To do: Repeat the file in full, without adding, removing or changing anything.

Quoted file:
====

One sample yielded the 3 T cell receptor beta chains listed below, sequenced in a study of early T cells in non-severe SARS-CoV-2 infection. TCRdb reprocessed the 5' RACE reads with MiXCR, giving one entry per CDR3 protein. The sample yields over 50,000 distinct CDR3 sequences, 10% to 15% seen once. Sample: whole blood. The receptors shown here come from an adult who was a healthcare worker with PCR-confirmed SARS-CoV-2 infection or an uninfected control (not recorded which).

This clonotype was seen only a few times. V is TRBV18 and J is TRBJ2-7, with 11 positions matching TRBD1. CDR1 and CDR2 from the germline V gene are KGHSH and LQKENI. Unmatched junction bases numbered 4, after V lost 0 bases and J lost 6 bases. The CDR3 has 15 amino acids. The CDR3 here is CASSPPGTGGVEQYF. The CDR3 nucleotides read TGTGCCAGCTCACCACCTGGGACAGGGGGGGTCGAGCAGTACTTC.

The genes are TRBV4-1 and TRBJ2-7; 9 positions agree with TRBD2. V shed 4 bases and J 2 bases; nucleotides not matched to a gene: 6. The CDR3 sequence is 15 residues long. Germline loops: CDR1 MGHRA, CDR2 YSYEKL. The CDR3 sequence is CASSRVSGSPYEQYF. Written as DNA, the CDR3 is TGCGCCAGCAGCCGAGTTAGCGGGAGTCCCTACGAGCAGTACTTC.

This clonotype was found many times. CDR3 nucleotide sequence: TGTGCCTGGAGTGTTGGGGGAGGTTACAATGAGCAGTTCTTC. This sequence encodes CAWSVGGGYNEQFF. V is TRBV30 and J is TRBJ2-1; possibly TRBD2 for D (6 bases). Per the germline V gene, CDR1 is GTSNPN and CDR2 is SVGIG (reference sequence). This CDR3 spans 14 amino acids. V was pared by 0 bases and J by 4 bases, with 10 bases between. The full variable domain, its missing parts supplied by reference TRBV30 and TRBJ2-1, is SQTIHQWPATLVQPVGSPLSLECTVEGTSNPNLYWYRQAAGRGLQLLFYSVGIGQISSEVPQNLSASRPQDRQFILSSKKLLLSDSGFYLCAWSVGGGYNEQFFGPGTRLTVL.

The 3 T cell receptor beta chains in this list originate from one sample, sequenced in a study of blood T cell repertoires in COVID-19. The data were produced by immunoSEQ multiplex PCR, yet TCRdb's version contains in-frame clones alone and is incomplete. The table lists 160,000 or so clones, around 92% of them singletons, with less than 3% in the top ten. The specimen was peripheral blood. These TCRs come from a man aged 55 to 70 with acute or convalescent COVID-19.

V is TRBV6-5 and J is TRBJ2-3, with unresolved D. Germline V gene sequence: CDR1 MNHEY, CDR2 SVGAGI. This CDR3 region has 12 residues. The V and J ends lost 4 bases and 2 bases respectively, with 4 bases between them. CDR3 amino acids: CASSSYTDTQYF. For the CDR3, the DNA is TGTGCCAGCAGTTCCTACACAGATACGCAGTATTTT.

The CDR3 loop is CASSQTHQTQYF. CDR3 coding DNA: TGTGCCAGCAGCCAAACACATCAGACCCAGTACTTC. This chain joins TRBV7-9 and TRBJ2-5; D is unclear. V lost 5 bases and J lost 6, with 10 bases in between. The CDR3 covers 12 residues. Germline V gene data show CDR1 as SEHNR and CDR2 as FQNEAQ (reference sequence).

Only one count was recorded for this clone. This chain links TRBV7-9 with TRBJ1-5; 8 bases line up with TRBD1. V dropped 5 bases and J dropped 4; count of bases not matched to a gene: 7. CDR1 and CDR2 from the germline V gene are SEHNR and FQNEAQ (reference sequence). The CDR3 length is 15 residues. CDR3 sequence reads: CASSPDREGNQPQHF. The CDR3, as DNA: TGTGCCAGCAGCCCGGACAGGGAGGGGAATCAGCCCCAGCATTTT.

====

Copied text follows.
One sample yielded the 3 T cell receptor beta chains listed below, sequenced in a study of early T cells in non-severe SARS-CoV-2 infection. TCRdb reprocessed the 5' RACE reads with MiXCR, giving one entry per CDR3 protein. The sample yields over 50,000 distinct CDR3 sequences, 10% to 15% seen once. Sample: whole blood. The receptors shown here come from an adult who was a healthcare worker with PCR-confirmed SARS-CoV-2 infection or an uninfected control (not recorded which).

This clonotype was seen only a few times. V is TRBV18 and J is TRBJ2-7, with 11 positions matching TRBD1. CDR1 and CDR2 from the germline V gene are KGHSH and LQKENI. Unmatched junction bases numbered 4, after V lost 0 bases and J lost 6 bases. The CDR3 has 15 amino acids. The CDR3 here is CASSPPGTGGVEQYF. The CDR3 nucleotides read TGTGCCAGCTCACCACCTGGGACAGGGGGGGTCGAGCAGTACTTC.

The genes are TRBV4-1 and TRBJ2-7; 9 positions agree with TRBD2. V shed 4 bases and J 2 bases; nucleotides not matched to a gene: 6. The CDR3 sequence is 15 residues long. Germline loops: CDR1 MGHRA, CDR2 YSYEKL. The CDR3 sequence is CASSRVSGSPYEQYF. Written as DNA, the CDR3 is TGCGCCAGCAGCCGAGTTAGCGGGAGTCCCTACGAGCAGTACTTC.

This clonotype was found many times. CDR3 nucleotide sequence: TGTGCCTGGAGTGTTGGGGGAGGTTACAATGAGCAGTTCTTC. This sequence encodes CAWSVGGGYNEQFF. V is TRBV30 and J is TRBJ2-1; possibly TRBD2 for D (6 bases). Per the germline V gene, CDR1 is GTSNPN and CDR2 is SVGIG (reference sequence). This CDR3 spans 14 amino acids. V was pared by 0 bases and J by 4 bases, with 10 bases between. The full variable domain, its missing parts supplied by reference TRBV30 and TRBJ2-1, is SQTIHQWPATLVQPVGSPLSLECTVEGTSNPNLYWYRQAAGRGLQLLFYSVGIGQISSEVPQNLSASRPQDRQFILSSKKLLLSDSGFYLCAWSVGGGYNEQFFGPGTRLTVL.

The 3 T cell receptor beta chains in this list originate from one sample, sequenced in a study of blood T cell repertoires in COVID-19. The data were produced by immunoSEQ multiplex PCR, yet TCRdb's version contains in-frame clones alone and is incomplete. The table lists 160,000 or so clones, around 92% of them singletons, with less than 3% in the top ten. The specimen was peripheral blood. These TCRs come from a man aged 55 to 70 with acute or convalescent COVID-19.

V is TRBV6-5 and J is TRBJ2-3, with unresolved D. Germline V gene sequence: CDR1 MNHEY, CDR2 SVGAGI. This CDR3 region has 12 residues. The V and J ends lost 4 bases and 2 bases respectively, with 4 bases between them. CDR3 amino acids: CASSSYTDTQYF. For the CDR3, the DNA is TGTGCCAGCAGTTCCTACACAGATACGCAGTATTTT.

The CDR3 loop is CASSQTHQTQYF. CDR3 coding DNA: TGTGCCAGCAGCCAAACACATCAGACCCAGTACTTC. This chain joins TRBV7-9 and TRBJ2-5; D is unclear. V lost 5 bases and J lost 6, with 10 bases in between. The CDR3 covers 12 residues. Germline V gene data show CDR1 as SEHNR and CDR2 as FQNEAQ (reference sequence).

Only one count was recorded for this clone. This chain links TRBV7-9 with TRBJ1-5; 8 bases line up with TRBD1. V dropped 5 bases and J dropped 4; count of bases not matched to a gene: 7. CDR1 and CDR2 from the germline V gene are SEHNR and FQNEAQ (reference sequence). The CDR3 length is 15 residues. CDR3 sequence reads: CASSPDREGNQPQHF. The CDR3, as DNA: TGTGCCAGCAGCCCGGACAGGGAGGGGAATCAGCCCCAGCATTTT.